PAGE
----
The department also says it is amending its admissions policy with regard to undocumented South African children and has adopted a more “permissive” approach from June this year.
The advocates say this has only extended the time period from three to 12 months for parents and guardians to obtain the necessary documents “and for a number of children, this is simply not possible”.
“The Department of Home Affairs has admitted it does not have the capacity to assist all those waiting for late registrations of births or requiring paternity tests.” The department, in its court submissions, says there have been “positive trends” from its efforts to make birth registration easier, including more offices and mobile units – and the process of late registration was not as onerous as has been suggested.
“It simply requires some effort and persistence. Documents such as clinic records, baptismal certificates and affidavits may be sufficient proof. A paternity test is required in the event that the citizenship for the children is claimed through the father. We have to insist on this, in order to prevent fraudulent claims.” It said allowing children to enter the education system without official documents did not solve “the overall problem they will face in life, and arguably, negates their constitutional rights to a name and nationality from birth”.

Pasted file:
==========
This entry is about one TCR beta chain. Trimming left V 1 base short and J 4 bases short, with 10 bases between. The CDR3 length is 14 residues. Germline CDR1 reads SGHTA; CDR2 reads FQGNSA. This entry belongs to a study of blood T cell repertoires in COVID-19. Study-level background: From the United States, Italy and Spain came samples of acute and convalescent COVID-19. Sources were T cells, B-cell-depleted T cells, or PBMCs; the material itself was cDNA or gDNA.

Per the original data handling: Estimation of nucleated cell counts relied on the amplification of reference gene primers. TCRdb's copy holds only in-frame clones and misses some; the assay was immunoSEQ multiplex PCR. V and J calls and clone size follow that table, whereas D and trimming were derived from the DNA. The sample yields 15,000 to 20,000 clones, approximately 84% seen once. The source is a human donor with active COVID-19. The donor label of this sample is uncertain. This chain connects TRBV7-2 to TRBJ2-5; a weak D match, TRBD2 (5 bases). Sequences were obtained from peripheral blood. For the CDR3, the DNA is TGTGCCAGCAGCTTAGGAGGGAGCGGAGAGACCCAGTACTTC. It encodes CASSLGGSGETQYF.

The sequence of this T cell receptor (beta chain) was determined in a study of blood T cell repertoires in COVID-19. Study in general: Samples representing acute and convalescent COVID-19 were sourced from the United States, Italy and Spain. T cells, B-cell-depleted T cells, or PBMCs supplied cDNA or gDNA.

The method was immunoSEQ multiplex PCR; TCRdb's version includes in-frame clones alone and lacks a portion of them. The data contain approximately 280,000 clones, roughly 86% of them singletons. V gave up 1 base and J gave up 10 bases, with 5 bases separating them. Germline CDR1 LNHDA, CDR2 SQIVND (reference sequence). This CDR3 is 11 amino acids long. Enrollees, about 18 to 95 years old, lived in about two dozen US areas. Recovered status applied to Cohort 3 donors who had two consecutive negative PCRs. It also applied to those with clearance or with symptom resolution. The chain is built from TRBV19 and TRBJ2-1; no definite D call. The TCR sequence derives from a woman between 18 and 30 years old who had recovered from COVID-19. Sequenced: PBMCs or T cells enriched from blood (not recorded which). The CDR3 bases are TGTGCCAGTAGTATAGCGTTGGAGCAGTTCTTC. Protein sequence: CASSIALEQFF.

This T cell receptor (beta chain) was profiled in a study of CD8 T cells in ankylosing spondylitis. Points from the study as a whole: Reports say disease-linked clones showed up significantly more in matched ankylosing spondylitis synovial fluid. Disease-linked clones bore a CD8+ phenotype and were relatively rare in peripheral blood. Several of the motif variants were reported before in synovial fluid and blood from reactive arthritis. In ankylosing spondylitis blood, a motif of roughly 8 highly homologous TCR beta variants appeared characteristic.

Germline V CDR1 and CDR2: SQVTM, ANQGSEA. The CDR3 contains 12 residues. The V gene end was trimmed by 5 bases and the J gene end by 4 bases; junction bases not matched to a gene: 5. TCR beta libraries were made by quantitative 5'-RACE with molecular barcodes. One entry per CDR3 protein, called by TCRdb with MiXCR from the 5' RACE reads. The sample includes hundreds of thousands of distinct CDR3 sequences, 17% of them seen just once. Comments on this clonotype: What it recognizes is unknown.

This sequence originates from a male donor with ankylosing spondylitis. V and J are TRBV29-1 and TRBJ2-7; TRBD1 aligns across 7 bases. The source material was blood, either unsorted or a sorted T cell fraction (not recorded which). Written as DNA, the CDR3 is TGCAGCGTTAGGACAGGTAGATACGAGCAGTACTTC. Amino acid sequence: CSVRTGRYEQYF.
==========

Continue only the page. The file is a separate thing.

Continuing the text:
The department described the Act as a “powerful tool to dissuade economic migrants from coming into the country”. Free education was a “pull factor” and that is why “illegal” children should be barred from schooling.
The children’s advocates say the state cannot punish their clients this way. “It is not the child who makes the decision [to enter the country without documents]. And if there is a deportation process, it can be done while the child has access to basic education.”
Section 27 say the desire “to drive out migrants and deter any future migrants so that South Africa becomes a less attractive option” had undertones of discrimination and xenophobia.
The Human Rights Commission has argued that the court needs to give a proper legal interpretation of the policy that outlaws “training” undocumented migrants. “We believe that it must not be interpreted to mean basic education,” it says.